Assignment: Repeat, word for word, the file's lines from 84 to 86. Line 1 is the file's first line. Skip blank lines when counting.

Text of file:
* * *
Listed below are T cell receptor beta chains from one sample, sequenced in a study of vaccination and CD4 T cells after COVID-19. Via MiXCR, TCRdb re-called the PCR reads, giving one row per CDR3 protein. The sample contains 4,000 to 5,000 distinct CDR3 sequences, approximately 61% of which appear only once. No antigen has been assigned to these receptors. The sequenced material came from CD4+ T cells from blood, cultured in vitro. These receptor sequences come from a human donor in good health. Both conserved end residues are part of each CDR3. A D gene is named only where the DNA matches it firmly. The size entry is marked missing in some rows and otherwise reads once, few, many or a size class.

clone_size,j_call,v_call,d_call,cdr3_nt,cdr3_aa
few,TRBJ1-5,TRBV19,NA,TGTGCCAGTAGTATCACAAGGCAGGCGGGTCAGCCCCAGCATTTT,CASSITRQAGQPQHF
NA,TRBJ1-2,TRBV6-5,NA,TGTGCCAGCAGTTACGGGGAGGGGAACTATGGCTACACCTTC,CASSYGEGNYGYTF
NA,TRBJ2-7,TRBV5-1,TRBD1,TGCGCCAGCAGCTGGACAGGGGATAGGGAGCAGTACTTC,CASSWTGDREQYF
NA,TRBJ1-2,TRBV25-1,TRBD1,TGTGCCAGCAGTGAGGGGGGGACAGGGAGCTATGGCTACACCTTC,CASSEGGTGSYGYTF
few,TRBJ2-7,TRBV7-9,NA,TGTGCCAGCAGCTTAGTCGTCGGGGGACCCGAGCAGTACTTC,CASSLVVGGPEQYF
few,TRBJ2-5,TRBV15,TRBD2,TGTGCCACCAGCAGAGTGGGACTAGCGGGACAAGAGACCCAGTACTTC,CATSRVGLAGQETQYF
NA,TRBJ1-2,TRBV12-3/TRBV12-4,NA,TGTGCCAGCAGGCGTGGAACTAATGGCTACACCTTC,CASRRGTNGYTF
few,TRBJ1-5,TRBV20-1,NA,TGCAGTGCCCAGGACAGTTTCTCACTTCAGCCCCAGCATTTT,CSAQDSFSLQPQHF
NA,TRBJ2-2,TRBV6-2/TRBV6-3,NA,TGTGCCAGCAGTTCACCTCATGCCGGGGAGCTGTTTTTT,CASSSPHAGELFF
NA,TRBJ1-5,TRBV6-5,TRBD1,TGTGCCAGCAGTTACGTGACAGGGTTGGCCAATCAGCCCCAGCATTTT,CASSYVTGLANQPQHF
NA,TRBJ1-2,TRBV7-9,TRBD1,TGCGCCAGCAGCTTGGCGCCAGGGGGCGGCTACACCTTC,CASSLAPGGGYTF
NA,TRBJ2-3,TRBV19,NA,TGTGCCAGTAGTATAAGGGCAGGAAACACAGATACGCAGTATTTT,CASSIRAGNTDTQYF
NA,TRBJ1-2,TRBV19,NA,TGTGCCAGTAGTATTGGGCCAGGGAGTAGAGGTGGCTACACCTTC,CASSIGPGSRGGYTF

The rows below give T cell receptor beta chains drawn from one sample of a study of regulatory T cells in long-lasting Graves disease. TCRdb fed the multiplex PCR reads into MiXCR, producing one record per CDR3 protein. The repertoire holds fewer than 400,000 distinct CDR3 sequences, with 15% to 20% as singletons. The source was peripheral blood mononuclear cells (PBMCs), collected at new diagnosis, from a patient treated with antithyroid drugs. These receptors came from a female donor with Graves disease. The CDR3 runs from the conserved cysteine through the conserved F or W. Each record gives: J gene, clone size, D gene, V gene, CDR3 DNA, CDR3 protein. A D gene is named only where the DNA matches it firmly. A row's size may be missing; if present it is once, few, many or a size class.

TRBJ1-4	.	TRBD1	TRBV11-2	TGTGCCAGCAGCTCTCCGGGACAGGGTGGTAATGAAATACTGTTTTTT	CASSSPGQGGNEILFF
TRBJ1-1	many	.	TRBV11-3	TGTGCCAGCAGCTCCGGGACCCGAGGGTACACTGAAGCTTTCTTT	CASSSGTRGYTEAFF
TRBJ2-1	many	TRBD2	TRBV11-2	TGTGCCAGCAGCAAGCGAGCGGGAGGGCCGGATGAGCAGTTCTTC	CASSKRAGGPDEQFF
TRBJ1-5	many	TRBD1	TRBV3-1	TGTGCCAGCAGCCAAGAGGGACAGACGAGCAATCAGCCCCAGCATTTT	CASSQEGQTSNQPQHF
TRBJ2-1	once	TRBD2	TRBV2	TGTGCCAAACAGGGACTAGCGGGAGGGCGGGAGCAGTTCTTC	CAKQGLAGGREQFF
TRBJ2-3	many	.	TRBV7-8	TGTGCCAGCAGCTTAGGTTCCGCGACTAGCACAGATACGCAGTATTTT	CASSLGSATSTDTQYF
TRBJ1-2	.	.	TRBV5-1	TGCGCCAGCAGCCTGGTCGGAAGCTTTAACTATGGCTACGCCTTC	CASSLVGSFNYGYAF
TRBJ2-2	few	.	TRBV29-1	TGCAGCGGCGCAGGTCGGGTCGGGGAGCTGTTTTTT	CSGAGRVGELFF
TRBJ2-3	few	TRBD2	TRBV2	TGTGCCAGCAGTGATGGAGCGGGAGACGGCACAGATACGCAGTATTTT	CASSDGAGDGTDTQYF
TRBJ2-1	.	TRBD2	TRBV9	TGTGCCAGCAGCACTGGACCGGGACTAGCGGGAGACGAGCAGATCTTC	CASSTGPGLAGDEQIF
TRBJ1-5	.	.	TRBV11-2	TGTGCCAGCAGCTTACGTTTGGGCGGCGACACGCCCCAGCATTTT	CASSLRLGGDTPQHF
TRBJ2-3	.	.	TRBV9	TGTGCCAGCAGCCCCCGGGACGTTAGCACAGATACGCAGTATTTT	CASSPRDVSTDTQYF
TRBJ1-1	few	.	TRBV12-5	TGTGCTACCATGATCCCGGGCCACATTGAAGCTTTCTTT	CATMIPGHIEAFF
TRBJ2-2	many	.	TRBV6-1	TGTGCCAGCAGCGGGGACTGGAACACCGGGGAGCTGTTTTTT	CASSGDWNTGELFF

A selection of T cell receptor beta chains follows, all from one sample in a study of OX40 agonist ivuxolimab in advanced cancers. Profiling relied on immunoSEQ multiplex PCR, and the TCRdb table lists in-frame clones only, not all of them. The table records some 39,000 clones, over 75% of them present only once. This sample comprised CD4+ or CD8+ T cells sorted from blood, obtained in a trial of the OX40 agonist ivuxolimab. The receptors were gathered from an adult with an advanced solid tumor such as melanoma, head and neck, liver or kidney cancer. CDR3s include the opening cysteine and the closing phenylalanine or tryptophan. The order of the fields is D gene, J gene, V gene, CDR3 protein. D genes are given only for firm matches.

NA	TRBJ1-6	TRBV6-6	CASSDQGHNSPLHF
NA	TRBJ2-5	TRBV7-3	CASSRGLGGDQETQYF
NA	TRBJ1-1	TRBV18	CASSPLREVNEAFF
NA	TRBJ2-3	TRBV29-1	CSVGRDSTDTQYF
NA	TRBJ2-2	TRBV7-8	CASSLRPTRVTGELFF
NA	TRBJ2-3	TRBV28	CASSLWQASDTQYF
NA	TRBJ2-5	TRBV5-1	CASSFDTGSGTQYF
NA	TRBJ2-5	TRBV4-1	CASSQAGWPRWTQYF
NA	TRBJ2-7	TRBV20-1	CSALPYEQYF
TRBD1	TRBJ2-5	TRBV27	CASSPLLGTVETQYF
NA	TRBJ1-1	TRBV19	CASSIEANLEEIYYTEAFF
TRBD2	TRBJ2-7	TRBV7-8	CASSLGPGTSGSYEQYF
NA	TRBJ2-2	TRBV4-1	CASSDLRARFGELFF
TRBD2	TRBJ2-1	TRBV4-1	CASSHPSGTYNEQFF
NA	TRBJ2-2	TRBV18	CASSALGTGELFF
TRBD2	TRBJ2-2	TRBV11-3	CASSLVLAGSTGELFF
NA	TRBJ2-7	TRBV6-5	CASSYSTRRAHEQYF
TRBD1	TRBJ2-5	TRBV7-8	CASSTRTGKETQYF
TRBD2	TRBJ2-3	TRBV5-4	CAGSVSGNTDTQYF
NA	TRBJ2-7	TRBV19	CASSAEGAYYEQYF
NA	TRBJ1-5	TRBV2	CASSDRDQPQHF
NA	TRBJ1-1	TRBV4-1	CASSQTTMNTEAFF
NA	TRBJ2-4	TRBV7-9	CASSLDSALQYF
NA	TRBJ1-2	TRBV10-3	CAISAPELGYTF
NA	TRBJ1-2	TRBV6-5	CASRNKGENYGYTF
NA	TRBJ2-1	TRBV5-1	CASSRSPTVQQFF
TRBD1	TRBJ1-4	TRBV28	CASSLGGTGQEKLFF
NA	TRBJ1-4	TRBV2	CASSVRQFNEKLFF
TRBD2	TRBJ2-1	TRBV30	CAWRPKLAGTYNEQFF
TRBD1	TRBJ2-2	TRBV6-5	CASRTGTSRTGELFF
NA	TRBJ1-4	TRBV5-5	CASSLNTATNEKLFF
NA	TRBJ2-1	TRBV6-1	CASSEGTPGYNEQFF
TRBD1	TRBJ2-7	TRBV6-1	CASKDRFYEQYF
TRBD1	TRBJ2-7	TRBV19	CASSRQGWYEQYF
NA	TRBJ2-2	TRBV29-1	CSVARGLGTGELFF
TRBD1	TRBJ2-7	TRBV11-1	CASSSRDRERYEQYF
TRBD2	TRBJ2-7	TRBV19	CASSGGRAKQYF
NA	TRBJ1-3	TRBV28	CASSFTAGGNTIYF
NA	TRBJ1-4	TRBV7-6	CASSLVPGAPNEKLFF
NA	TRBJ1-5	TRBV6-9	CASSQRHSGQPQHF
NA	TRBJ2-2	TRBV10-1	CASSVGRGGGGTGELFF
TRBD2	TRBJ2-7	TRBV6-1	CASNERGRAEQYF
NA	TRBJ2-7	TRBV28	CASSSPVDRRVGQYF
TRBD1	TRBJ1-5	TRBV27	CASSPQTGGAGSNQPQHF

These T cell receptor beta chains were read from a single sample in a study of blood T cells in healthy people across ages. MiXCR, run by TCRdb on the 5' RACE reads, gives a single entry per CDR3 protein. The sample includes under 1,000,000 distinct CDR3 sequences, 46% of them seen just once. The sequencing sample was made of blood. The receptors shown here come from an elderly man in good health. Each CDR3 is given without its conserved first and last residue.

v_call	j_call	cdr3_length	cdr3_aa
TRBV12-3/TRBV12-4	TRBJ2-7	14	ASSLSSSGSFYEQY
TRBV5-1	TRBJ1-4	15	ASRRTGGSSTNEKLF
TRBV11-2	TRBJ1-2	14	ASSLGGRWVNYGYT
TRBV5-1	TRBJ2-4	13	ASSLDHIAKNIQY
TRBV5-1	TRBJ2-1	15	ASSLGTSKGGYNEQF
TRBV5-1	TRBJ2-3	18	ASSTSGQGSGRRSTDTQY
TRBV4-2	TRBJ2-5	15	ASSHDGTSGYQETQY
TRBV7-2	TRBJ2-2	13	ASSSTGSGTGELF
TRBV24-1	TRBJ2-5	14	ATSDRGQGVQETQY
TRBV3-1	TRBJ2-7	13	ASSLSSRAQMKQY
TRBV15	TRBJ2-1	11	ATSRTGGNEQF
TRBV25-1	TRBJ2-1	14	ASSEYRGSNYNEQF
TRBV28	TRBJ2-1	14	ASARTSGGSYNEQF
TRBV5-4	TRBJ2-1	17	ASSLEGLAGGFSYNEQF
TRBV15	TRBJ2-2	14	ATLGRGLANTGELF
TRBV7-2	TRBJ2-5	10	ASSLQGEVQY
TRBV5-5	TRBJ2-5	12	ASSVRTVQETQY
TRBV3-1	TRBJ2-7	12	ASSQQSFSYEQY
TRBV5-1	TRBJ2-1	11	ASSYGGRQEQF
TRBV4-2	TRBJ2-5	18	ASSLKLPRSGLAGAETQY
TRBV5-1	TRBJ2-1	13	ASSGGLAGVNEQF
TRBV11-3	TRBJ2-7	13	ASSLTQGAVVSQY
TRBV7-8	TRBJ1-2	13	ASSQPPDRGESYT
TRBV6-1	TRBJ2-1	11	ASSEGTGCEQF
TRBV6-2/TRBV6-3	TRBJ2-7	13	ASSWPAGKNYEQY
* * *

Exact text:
TRBV4-2	TRBJ2-5	15	ASSHDGTSGYQETQY
TRBV7-2	TRBJ2-2	13	ASSSTGSGTGELF
TRBV24-1	TRBJ2-5	14	ATSDRGQGVQETQY